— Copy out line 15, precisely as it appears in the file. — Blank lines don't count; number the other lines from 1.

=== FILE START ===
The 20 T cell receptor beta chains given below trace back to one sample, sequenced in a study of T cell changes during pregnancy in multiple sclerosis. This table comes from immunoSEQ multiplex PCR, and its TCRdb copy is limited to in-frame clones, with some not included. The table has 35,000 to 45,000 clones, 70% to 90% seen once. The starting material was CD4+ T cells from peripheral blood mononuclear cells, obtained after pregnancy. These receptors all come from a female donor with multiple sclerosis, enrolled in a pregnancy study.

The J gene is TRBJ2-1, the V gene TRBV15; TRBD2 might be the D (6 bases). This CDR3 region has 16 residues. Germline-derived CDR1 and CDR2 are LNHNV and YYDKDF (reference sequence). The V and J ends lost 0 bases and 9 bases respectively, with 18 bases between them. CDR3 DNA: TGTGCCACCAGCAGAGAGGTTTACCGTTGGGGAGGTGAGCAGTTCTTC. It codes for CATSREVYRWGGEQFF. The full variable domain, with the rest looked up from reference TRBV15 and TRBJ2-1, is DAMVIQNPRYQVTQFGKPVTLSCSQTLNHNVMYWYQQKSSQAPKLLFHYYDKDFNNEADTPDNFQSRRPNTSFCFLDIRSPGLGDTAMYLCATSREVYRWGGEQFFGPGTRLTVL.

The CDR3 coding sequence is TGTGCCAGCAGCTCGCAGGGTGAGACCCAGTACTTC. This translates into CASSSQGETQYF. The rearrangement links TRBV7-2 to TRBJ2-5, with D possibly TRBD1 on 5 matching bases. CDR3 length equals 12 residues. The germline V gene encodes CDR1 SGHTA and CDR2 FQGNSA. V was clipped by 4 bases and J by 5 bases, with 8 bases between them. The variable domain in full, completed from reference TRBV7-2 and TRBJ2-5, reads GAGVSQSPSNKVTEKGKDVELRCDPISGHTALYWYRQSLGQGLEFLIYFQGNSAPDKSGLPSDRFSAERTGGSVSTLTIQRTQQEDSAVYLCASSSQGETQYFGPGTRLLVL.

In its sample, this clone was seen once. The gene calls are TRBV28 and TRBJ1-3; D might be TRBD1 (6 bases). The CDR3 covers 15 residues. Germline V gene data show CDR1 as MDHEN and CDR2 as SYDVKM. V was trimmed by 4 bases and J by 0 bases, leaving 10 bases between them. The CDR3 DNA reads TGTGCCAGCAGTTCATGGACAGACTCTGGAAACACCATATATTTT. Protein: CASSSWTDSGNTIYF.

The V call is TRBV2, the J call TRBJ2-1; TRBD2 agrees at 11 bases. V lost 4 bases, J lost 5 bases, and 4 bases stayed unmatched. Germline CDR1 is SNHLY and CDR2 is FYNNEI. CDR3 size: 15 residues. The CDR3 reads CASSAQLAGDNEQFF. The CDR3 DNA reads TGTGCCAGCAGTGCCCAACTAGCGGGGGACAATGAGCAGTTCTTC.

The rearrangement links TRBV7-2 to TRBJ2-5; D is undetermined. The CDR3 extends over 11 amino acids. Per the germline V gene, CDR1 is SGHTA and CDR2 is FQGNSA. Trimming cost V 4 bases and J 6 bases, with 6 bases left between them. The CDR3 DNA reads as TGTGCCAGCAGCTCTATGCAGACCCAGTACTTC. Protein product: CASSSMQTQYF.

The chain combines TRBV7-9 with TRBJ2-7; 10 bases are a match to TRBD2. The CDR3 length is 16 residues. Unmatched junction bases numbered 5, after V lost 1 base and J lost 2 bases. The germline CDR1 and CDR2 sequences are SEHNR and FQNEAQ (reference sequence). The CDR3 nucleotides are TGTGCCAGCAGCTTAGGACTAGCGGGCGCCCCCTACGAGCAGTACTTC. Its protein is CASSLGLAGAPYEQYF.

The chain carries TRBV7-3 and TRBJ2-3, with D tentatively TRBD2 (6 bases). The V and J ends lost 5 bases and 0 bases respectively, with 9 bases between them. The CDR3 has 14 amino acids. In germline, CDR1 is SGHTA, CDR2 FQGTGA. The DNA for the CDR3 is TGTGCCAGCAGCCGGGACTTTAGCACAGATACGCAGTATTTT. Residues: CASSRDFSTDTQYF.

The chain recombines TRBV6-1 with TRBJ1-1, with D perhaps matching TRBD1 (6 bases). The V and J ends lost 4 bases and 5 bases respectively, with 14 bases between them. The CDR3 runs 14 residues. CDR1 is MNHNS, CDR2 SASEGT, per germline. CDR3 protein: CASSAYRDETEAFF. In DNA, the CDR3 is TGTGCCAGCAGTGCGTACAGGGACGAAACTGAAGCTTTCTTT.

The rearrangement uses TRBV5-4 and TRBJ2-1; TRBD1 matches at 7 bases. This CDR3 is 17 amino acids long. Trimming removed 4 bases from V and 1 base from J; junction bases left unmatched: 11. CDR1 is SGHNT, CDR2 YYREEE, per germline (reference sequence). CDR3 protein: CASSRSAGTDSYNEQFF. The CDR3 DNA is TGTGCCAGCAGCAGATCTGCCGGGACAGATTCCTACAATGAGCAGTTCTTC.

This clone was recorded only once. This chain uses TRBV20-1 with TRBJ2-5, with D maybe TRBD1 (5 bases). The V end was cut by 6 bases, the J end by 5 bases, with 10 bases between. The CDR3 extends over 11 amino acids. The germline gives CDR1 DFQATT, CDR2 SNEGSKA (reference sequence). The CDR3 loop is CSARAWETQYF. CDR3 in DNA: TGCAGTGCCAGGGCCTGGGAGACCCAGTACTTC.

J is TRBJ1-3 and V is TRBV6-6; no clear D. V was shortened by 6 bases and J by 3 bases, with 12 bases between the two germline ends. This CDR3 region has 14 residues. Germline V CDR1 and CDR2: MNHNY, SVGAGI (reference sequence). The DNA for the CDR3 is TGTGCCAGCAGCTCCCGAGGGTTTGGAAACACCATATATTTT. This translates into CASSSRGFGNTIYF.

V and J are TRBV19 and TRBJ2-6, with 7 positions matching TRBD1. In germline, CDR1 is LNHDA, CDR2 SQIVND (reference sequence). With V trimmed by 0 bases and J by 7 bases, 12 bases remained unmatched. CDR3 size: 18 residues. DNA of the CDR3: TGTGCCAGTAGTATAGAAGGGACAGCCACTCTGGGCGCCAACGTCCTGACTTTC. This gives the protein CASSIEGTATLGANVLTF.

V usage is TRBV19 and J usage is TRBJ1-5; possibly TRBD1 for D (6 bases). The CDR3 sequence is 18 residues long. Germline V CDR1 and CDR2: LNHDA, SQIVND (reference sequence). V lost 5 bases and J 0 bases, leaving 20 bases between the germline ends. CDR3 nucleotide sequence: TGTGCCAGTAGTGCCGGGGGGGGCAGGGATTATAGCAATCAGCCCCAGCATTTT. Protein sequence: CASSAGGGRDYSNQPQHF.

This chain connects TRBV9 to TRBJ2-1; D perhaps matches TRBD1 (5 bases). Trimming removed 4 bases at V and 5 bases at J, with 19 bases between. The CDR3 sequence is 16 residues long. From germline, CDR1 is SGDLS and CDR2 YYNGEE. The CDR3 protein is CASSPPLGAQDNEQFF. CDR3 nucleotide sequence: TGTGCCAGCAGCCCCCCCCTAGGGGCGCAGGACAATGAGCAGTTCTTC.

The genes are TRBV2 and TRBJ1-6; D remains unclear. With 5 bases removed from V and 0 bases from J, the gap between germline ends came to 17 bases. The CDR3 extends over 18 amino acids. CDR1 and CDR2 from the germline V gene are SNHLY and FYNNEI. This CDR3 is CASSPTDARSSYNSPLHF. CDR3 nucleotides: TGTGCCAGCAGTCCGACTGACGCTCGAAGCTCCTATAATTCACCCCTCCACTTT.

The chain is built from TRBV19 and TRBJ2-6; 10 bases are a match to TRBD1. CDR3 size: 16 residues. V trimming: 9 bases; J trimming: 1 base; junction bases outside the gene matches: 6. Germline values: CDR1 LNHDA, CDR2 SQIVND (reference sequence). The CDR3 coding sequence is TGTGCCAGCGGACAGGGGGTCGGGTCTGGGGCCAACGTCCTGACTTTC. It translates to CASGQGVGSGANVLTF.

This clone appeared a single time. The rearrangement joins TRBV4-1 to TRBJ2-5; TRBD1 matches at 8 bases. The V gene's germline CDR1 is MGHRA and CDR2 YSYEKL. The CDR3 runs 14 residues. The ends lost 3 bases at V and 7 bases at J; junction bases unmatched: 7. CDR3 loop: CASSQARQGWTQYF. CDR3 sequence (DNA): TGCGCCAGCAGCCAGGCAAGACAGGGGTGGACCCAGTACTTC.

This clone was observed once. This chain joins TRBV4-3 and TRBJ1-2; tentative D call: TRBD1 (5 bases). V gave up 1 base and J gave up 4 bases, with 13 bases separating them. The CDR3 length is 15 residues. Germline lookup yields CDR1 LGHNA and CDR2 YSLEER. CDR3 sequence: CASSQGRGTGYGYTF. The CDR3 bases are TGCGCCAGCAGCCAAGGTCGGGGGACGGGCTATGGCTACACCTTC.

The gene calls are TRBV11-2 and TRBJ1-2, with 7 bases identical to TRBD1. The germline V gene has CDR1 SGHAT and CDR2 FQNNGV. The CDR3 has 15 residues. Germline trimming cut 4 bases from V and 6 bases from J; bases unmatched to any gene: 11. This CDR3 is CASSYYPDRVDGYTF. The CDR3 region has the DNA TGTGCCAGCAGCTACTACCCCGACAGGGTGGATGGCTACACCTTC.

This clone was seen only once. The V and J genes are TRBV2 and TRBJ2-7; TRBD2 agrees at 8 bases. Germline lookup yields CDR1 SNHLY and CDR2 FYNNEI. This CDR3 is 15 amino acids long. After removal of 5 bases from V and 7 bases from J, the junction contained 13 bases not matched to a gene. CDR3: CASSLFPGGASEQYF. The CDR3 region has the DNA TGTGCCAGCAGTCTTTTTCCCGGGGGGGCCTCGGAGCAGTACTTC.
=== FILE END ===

This chain connects TRBV9 to TRBJ2-1; D perhaps matches TRBD1 (5 bases). Trimming removed 4 bases at V and 5 bases at J, with 19 bases between. The CDR3 sequence is 16 residues long. From germline, CDR1 is SGDLS and CDR2 YYNGEE. The CDR3 protein is CASSPPLGAQDNEQFF. CDR3 nucleotide sequence: TGTGCCAGCAGCCCCCCCCTAGGGGCGCAGGACAATGAGCAGTTCTTC.